Lithium ion batteries are at the heart of many rechargeable electronics that you use, as well as being an integral part of many green car power systems. These batteries, like any other, run out of the ability to be recharged after so much time. What if they could last double the time they are already though? Hitachi says it has come up with a way to do this, reports Inhabitat.
Hitachi in Japan, according to a translated corporate news release, has developed a new cathode material for the lithium ion battery, effectively doubling the typical lifespan of this type of battery to around 10 years. The details behind this are very technical but, in essence, Hitachi said that “by replacing some of the elements manganese [and other elements], the crystal structure is stabilized, preventing a decrease in battery technology” and that “the mixture of oxide compound [is] preventing a decrease in battery technology to reduce the dissolved manganese.”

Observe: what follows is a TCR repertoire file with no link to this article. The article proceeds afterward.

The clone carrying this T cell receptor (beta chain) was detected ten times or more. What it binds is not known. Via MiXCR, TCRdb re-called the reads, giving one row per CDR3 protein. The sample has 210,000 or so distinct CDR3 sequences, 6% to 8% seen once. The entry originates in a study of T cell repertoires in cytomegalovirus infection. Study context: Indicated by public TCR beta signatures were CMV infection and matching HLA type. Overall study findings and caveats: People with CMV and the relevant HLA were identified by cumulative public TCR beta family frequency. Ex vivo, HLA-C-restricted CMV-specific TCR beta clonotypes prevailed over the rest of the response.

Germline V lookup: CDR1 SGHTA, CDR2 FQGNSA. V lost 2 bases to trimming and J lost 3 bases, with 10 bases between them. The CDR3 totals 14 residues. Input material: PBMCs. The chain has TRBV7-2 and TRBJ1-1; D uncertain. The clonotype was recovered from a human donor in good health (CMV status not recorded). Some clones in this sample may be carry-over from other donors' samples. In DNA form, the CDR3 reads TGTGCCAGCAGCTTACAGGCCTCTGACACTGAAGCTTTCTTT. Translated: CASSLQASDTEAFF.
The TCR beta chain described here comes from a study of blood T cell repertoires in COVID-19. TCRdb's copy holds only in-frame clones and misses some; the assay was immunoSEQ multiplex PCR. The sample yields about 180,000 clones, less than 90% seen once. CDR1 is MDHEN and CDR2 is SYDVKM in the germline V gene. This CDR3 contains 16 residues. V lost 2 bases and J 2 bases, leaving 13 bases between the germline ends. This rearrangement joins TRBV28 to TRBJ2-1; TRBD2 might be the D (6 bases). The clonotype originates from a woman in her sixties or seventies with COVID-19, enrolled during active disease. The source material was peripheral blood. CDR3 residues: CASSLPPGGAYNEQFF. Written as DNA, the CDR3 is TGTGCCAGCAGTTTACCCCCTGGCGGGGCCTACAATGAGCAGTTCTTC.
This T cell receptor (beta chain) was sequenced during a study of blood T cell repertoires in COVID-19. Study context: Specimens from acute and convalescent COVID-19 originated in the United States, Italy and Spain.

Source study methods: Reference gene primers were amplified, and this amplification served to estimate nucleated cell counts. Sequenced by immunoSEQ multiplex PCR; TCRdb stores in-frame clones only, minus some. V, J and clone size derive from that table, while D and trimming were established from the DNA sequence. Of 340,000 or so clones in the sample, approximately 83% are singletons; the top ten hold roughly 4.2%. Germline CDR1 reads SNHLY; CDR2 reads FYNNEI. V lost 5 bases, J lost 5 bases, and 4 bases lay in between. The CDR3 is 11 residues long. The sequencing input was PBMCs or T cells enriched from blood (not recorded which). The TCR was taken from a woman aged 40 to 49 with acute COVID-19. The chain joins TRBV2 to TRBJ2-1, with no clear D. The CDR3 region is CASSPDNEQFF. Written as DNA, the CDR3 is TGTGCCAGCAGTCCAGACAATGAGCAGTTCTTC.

The potential applications for this in regards to consumer electronics, smart grids, electric cars and other areas that make use of lithium-ion battery technology are pretty significant, especially if the price point of this new technology is right enough. A longer lasting battery helps prevent e-waste build up. It will be necessary though to develop a suitable recycling solution for when the 10 year battery life is over.